What's the difference between an aisle and an isle?

(16 Posts)

Huh?

Huh?

Hhu?

angry

EverythingInMjiniature Sun 13-Jan-13 23:29:16

Aisle in a church, isle surrounded by water

AnyaKnowIt Sun 13-Jan-13 23:29:27

an aisle is what you get in shops and isle is an island

SminkoPinko Sun 13-Jan-13 23:29:56

confused Are you seriously asking? Or is this a common error that's annoying you?

<<eyeroll>>

Yus, I know.

wink

toomuch2young Sun 13-Jan-13 23:30:07

Isn't one like a supermarket aisle? Or walking up the church aisle?

Wheras isle is like an island?

toomuch2young Sun 13-Jan-13 23:31:41

Slow typing! And confused by question now!!

2kidsintow Sun 13-Jan-13 23:36:55

lol....

I'm personally annoyed (slightly) by the number of my friends etc that don't know the difference between

borrow/lend
less/fewer
specific/pacific

MirandaWest Sun 13-Jan-13 23:39:55

I was marking exams recently where an answer involved an aisle. There were many isles involved in the answers I marked.

IamtheZombie Sun 13-Jan-13 23:44:33

You OK, Chaos?

Yup.

I'm "good".

[wikn]

Serious;y, NO.

PootlePosyPerkin Sun 13-Jan-13 23:51:31

What is r..isle..ing you Chaos? grin Or, r..aisle..ing you obviously grin.

PootlePosyPerkin Sun 13-Jan-13 23:53:44

And god yes, 2kidsintow. "Can I lend some money" is quite a common phrase round these parts. One friend in particular, looks very confused when I reply "yes please" grin.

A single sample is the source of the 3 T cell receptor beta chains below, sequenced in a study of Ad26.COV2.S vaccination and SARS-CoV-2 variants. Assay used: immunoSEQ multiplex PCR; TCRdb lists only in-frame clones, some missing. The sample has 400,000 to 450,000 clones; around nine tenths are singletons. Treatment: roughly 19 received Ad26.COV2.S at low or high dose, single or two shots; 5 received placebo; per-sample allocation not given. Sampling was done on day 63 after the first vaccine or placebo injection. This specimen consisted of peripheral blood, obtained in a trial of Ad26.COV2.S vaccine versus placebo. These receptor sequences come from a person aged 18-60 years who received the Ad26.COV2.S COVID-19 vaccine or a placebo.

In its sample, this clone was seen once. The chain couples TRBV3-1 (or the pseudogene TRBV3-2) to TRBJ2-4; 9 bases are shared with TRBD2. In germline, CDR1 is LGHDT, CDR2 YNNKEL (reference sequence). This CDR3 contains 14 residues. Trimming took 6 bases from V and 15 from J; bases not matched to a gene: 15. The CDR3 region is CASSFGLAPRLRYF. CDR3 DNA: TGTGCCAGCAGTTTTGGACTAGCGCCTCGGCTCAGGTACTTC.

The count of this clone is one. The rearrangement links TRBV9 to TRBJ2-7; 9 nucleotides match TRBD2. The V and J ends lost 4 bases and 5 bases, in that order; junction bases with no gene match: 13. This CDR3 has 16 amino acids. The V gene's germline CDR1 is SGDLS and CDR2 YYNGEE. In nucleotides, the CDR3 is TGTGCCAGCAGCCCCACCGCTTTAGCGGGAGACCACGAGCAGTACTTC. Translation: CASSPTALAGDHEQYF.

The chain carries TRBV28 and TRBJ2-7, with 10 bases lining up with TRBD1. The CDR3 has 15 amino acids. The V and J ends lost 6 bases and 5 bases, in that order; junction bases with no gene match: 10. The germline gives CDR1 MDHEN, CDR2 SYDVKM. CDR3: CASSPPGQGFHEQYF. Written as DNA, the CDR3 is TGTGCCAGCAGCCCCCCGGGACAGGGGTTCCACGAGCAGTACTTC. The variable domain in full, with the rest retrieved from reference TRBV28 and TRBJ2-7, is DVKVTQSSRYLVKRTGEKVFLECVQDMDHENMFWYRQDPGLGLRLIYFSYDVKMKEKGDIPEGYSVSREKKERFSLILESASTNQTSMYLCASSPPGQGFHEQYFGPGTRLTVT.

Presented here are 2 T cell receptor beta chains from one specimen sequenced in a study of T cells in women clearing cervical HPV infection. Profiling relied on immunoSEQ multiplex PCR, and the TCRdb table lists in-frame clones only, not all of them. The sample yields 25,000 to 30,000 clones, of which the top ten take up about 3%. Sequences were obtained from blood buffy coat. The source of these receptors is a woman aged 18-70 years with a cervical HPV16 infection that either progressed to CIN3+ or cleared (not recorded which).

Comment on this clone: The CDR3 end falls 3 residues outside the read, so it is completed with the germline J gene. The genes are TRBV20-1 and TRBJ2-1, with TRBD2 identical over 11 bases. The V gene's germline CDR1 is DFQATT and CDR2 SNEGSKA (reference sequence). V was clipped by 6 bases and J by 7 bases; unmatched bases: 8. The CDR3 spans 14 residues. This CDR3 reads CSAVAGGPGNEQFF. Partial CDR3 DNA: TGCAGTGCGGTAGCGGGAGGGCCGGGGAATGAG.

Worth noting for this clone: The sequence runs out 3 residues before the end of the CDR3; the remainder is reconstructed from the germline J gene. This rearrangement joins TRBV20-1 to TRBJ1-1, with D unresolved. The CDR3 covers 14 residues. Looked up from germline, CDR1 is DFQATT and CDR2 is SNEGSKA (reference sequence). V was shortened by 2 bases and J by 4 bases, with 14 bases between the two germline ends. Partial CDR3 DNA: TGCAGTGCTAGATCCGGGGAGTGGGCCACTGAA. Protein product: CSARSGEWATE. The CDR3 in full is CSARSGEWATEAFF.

steppemum Sun 13-Jan-13 23:55:27

bring and take

THEY ARE NOT THE SAME!!!!!!

(feel better now, rant over)

There's a large sign outside a local school for its Toy Library inviting you to "come and lend some exciting toys today".

Sigh.

badtime Fri 18-Jan-13 12:05:32

Steppemum, bring and take are indeed different, but the usage is different in different dialects.

In Hiberno-English (from Wikipedia, sorry):

"Bring and take: Irish use of these words differs from that of British English because it follows the Gaelic grammar for beir and tóg. English usage is determined by direction; person determines Irish usage. So, in English, one takes "from here to there", and brings it "to here from there". In Irish, a person takes only when accepting a transfer of possession of the object from someone else – and a person brings at all other times, irrespective of direction (to or from).

Don't forget to bring your umbrella with you when you leave.
(To a child) Hold my hand: I don't want someone to take you."

I often find myself bringing things when an English person would take them. (and in these situations, the past tense is often brung, not brought!)
http://en.wikipedia.org/wiki/Hiberno-English#Grammar_and_syntax

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